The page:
Anyway, a list of five things is ridiculously long for traveling. I've always felt that the way to travel is to have one goal that can be relatively easily achieved, so that one can ensure the trip is a success. I'd had a brief discussion with b&c about what to see while in New York. I had nixed Rosenkavalier at the Met, and I was decidedly cool to either Finnian's Rainbow (why does he even suggest such things to me: dude, the project of teaching me to care about the history of musical theater is a big fail) or South Pacific, when he mentioned, as if it were a matter of no importance, "Well, there's a revival of Hair that's gotten good reviews." So there was my goal for the trip. I'd never seen Hair on stage.

I arrived in New York around 3pm, somewhere on 34th Street, so I took a cab to the hotel, where I checked in. I was shocked to find that my room was huge, especially by New York standards. Arguably, 57th street between 9th and 10th is not the most convenient location in the world, but if one is hoping to make the acquaintance of the local population, a large room is a plus, and it was still only a couple of blocks (albeit long blocks) to an entrance for the Columbus Circle station. Besides, the entire four-night stay cost me under $500, including all the taxes, fees, whatever. Such a deal!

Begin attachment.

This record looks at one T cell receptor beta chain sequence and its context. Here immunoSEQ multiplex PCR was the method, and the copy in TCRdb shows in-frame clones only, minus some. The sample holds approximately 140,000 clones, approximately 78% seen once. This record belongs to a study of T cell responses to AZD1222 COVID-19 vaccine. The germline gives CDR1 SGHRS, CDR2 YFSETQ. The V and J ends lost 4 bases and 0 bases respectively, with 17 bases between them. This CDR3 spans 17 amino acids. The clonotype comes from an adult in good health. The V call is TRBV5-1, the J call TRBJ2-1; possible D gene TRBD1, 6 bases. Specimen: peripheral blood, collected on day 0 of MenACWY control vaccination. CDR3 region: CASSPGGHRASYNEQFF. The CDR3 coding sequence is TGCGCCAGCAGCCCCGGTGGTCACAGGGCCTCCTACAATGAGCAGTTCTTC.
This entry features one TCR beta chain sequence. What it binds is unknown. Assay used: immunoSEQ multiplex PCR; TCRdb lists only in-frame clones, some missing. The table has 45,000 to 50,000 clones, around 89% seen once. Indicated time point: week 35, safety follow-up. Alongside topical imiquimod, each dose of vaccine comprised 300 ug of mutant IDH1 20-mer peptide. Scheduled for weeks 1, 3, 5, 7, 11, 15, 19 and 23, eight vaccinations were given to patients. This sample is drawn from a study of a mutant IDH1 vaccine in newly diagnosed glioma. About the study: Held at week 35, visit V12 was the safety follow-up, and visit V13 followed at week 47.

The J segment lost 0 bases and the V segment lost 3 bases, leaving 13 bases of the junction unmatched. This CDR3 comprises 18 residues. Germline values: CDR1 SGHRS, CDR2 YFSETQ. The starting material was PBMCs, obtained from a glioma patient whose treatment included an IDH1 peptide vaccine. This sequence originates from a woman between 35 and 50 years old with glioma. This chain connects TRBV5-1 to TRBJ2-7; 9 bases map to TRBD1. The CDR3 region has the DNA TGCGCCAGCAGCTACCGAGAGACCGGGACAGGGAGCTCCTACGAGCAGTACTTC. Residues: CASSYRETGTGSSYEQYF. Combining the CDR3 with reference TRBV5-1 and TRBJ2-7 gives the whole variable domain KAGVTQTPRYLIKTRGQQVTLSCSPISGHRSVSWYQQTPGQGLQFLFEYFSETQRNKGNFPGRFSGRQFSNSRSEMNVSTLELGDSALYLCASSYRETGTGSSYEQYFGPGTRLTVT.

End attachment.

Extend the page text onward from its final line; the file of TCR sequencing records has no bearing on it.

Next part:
I spent a little while unpacking, corresponding, and making the acquaintance of one member of the local population, and then I headed down to Times Square, which, no matter how many times I go, is always brighter than I remember.

I stood in line at the TKTS booth for at least two minutes.

And I ended up with 40% off tickets -- orchestra, row L, center -- for Hair.

And OMG, y'all. That was likely the best production of a musical I've ever seen. So much energy. So much youth, displayed in a way to make me joyful, rather than wistful. So much talent. So many hot naked bodies arrayed on the stage at the end of the first act, though the moment passes rather too quickly. And such a devastating ending, followed by an equally joyous curtain call. I regularly resist standing ovations, but I stood eagerly at the end of Hair. I did not dance on the stage, as much of the audience did, but I did sing along. Let the sunshine in, indeed.

Anyway, I'd only been in New York five or six hours, so my trip was already a rousing success. I also figured that, artistically, there was no way to go but down, but I decided not to dwell on that. When I'm granted the great good fortune to see something like Hair, any response other than joy seems ungrateful, and I have come, lately, to feel that ingratitude is rather a large transgression.

The next morning, I was due at the rehearsal venue at 8:30, so I walked up Tenth Avenue, which is also called something else altogether.